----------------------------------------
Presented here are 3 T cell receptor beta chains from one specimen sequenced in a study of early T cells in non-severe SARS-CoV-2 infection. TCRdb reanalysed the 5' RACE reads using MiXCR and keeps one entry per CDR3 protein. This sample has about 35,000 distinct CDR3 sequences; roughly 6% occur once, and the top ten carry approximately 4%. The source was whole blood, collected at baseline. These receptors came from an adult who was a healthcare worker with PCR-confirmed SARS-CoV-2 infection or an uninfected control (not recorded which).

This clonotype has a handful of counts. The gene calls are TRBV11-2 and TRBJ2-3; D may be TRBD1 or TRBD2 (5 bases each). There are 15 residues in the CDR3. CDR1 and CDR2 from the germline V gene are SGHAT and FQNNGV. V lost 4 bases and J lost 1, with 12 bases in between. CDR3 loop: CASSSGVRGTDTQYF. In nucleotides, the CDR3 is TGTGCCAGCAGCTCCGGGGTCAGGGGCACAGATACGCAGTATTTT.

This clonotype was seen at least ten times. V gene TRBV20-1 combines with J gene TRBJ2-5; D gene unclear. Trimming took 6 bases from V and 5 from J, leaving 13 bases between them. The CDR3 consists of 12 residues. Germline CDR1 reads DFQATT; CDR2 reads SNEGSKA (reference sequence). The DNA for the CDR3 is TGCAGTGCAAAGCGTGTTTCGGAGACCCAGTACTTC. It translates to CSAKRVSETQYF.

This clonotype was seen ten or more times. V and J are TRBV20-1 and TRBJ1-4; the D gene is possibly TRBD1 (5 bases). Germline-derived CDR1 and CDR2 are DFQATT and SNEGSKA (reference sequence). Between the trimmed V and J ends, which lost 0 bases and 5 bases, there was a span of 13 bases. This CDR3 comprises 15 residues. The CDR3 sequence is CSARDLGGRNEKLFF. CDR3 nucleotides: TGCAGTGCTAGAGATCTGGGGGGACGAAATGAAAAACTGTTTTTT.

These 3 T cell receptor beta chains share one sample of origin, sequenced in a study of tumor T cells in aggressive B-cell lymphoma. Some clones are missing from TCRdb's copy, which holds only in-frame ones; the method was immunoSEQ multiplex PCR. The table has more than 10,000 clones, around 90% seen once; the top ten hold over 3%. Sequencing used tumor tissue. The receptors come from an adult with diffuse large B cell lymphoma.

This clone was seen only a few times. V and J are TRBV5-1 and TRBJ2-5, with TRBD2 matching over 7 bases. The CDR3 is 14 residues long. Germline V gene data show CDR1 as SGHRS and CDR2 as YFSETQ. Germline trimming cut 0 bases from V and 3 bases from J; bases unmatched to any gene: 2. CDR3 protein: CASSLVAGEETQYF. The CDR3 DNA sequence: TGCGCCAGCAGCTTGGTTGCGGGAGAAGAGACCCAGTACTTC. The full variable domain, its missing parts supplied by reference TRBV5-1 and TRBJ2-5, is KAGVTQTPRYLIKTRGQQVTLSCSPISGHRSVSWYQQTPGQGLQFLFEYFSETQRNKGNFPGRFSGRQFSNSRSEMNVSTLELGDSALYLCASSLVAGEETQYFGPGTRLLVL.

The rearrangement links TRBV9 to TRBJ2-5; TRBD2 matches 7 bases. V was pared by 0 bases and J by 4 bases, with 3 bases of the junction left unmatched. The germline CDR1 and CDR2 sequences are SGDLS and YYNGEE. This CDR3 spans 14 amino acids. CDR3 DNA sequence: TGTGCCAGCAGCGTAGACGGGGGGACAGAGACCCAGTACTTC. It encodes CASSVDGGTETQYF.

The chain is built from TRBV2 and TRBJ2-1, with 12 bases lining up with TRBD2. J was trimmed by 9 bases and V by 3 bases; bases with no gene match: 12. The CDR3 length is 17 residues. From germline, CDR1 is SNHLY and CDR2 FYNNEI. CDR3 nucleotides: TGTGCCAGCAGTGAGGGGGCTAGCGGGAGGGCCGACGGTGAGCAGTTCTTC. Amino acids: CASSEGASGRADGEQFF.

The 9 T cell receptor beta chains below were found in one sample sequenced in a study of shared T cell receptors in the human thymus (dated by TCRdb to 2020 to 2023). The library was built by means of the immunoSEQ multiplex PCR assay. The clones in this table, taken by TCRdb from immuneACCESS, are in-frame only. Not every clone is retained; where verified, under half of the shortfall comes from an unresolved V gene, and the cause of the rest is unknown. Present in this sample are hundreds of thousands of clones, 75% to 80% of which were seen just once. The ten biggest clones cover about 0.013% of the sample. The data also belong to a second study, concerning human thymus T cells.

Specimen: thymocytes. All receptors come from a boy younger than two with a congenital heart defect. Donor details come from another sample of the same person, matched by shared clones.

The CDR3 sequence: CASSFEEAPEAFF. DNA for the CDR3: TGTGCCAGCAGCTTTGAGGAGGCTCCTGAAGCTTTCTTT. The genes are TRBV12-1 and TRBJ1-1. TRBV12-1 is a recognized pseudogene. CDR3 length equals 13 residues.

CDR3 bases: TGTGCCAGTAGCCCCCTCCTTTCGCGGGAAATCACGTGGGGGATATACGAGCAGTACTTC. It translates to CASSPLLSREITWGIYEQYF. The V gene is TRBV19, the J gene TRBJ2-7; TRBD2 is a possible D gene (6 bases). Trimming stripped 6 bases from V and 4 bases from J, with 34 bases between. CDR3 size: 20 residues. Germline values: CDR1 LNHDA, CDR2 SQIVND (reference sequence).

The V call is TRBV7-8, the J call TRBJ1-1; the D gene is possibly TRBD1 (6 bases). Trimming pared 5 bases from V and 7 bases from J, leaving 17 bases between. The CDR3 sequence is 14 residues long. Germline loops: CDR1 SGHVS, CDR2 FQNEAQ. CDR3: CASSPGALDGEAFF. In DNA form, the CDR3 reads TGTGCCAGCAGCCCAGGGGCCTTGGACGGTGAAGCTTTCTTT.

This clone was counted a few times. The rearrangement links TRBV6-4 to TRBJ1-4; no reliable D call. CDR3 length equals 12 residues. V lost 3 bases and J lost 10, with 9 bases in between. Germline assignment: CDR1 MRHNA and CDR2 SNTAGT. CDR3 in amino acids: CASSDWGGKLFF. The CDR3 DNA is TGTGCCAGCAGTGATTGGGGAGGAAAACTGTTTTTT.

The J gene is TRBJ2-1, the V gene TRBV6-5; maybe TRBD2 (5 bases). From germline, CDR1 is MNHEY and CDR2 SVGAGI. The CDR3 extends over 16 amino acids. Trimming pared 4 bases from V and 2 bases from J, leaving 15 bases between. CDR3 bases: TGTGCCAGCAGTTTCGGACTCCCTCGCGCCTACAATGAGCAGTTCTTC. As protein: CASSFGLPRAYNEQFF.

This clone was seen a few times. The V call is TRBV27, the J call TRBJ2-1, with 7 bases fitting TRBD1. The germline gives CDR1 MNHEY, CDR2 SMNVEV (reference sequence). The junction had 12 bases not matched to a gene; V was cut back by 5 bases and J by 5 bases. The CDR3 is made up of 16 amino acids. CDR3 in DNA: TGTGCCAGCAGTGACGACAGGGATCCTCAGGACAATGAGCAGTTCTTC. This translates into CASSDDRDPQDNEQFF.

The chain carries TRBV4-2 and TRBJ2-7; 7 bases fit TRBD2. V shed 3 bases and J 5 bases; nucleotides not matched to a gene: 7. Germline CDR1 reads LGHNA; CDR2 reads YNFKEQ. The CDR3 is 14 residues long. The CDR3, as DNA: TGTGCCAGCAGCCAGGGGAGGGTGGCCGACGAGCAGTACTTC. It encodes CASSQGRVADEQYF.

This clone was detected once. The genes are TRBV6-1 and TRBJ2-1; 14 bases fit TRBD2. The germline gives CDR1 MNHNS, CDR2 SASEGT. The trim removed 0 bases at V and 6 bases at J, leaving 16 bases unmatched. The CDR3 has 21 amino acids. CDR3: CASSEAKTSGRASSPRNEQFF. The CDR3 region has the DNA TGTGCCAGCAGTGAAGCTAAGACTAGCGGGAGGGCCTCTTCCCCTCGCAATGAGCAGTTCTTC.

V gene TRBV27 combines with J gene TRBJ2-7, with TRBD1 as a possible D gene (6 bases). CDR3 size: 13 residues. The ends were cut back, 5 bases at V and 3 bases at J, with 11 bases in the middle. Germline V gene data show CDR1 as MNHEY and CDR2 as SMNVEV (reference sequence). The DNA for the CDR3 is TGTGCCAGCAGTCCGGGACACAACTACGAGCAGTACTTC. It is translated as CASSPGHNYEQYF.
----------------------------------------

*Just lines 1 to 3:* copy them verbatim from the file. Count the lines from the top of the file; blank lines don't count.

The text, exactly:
Presented here are 3 T cell receptor beta chains from one specimen sequenced in a study of early T cells in non-severe SARS-CoV-2 infection. TCRdb reanalysed the 5' RACE reads using MiXCR and keeps one entry per CDR3 protein. This sample has about 35,000 distinct CDR3 sequences; roughly 6% occur once, and the top ten carry approximately 4%. The source was whole blood, collected at baseline. These receptors came from an adult who was a healthcare worker with PCR-confirmed SARS-CoV-2 infection or an uninfected control (not recorded which).

This clonotype has a handful of counts. The gene calls are TRBV11-2 and TRBJ2-3; D may be TRBD1 or TRBD2 (5 bases each). There are 15 residues in the CDR3. CDR1 and CDR2 from the germline V gene are SGHAT and FQNNGV. V lost 4 bases and J lost 1, with 12 bases in between. CDR3 loop: CASSSGVRGTDTQYF. In nucleotides, the CDR3 is TGTGCCAGCAGCTCCGGGGTCAGGGGCACAGATACGCAGTATTTT.

This clonotype was seen at least ten times. V gene TRBV20-1 combines with J gene TRBJ2-5; D gene unclear. Trimming took 6 bases from V and 5 from J, leaving 13 bases between them. The CDR3 consists of 12 residues. Germline CDR1 reads DFQATT; CDR2 reads SNEGSKA (reference sequence). The DNA for the CDR3 is TGCAGTGCAAAGCGTGTTTCGGAGACCCAGTACTTC. It translates to CSAKRVSETQYF.